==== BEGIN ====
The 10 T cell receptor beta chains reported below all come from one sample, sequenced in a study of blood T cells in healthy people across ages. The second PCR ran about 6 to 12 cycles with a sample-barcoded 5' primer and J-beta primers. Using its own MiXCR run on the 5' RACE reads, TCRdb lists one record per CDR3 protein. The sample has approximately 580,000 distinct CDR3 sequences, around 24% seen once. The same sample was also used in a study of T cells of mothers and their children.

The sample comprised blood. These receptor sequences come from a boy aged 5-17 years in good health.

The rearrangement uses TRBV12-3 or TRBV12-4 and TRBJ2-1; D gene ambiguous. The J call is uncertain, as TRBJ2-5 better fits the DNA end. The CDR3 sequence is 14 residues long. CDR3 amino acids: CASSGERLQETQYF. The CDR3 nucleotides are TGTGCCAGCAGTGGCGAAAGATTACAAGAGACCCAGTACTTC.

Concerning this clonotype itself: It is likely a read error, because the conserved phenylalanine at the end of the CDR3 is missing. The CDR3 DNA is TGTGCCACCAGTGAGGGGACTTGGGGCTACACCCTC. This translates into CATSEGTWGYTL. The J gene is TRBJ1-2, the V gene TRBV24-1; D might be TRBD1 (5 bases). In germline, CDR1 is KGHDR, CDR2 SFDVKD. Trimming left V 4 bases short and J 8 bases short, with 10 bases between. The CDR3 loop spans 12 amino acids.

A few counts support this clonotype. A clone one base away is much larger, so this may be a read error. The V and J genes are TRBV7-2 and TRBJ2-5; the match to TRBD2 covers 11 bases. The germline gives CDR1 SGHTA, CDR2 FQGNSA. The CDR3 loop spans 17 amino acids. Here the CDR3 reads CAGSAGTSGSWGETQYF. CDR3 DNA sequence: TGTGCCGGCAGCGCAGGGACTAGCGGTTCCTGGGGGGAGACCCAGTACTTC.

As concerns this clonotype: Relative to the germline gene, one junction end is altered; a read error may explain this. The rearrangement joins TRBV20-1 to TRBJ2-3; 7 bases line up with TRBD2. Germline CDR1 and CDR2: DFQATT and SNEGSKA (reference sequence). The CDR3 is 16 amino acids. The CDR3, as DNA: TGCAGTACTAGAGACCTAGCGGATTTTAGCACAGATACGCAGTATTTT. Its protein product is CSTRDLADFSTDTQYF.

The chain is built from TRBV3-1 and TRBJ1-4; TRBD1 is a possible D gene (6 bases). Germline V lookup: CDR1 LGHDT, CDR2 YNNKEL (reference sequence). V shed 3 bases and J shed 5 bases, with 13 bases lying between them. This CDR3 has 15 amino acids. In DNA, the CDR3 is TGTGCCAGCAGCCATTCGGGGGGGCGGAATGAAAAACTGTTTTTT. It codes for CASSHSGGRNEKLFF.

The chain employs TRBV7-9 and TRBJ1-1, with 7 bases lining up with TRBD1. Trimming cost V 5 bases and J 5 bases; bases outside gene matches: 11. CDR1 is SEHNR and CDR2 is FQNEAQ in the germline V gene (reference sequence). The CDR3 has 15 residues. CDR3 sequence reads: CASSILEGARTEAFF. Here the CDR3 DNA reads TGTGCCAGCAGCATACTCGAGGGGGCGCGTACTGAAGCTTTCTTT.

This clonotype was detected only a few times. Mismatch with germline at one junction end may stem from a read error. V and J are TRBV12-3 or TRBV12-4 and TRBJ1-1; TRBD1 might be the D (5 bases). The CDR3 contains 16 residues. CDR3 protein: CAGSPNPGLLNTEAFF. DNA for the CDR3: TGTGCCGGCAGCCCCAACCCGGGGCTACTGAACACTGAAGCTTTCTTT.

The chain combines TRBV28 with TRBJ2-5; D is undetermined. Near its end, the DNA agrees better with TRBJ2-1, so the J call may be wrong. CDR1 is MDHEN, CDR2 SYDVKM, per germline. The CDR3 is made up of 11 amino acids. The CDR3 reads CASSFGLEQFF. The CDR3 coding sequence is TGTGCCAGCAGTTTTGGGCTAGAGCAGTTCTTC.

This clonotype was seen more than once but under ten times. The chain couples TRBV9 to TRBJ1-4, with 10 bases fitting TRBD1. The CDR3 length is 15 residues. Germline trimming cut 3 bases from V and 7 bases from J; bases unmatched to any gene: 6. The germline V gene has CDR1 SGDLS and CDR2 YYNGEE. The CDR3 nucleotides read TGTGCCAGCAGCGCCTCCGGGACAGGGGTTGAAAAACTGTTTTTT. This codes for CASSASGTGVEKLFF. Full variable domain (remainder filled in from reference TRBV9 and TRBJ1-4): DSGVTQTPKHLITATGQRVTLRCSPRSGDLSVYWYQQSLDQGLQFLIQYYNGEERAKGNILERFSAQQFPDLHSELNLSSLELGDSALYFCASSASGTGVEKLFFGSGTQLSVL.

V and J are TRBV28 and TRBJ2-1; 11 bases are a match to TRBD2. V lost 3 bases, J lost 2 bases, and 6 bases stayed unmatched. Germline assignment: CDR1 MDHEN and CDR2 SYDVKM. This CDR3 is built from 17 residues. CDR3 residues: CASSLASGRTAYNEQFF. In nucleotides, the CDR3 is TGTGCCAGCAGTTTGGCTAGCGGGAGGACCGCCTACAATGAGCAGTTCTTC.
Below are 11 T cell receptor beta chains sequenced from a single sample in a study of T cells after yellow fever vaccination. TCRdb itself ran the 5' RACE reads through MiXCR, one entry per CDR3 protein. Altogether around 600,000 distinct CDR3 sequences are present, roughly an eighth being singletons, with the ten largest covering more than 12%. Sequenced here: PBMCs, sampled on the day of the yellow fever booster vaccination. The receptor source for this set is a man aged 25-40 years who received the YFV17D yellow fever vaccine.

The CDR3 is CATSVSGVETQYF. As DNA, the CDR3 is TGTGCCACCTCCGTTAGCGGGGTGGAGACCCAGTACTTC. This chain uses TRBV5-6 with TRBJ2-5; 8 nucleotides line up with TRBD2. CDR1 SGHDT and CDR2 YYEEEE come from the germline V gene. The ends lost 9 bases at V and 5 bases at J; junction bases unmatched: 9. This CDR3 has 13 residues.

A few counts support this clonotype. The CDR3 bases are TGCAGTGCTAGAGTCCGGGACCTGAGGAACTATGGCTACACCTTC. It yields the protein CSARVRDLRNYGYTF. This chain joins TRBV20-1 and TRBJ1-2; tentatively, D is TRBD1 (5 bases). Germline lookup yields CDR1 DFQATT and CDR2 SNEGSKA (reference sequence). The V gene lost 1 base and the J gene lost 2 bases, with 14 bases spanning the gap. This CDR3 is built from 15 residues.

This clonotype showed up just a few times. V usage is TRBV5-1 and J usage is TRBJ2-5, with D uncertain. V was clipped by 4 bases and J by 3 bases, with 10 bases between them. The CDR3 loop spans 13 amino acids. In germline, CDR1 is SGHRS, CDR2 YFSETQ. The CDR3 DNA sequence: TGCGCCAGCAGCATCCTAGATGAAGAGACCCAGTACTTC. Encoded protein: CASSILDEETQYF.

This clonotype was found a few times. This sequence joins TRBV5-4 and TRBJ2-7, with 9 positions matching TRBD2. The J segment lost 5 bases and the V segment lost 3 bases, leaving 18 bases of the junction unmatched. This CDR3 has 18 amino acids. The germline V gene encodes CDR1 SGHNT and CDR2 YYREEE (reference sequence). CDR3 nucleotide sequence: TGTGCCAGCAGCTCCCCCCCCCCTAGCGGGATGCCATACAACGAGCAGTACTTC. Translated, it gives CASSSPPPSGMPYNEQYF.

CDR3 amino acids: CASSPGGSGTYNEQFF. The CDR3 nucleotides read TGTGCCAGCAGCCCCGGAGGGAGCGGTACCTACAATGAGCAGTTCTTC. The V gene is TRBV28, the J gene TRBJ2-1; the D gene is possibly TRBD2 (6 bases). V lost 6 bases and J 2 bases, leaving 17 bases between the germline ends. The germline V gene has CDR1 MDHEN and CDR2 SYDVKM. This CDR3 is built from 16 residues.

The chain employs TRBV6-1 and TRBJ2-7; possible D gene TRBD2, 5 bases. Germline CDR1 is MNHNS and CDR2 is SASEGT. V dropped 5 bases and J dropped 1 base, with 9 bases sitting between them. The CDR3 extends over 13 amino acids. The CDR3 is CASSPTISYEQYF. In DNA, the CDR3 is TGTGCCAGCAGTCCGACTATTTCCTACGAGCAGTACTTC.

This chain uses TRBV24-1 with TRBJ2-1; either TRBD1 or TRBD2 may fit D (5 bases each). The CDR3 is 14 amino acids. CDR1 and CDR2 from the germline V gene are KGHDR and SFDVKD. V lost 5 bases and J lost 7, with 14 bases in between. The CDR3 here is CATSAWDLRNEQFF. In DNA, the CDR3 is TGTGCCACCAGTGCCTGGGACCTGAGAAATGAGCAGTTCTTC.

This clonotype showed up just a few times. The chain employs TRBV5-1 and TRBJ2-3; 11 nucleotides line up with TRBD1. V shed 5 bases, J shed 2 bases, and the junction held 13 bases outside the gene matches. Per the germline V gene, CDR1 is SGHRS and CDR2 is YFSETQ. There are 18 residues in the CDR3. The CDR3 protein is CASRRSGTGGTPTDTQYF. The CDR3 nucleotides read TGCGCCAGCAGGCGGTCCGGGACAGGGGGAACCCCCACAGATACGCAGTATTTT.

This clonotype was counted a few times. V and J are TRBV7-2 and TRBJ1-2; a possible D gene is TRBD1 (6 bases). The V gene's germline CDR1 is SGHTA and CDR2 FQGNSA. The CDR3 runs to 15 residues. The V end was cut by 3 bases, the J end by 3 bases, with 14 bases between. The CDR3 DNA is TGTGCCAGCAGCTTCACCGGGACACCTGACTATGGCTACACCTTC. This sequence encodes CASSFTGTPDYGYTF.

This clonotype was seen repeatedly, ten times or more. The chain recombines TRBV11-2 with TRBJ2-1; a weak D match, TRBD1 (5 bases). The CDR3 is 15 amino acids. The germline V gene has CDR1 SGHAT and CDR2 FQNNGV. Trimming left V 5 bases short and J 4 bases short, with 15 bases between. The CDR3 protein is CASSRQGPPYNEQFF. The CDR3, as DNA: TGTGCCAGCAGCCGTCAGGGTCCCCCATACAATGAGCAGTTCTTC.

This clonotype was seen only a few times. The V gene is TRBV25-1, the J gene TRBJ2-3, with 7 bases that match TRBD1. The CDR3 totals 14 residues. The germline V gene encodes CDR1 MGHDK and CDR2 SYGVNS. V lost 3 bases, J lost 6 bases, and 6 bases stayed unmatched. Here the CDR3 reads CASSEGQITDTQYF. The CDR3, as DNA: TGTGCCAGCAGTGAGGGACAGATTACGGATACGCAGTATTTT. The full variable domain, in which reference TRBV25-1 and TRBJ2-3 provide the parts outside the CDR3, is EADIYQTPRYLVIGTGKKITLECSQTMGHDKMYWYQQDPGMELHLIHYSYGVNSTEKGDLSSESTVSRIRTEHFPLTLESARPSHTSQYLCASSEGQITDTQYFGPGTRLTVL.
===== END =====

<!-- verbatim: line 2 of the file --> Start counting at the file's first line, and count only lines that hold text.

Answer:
The sample comprised blood. These receptor sequences come from a boy aged 5-17 years in good health.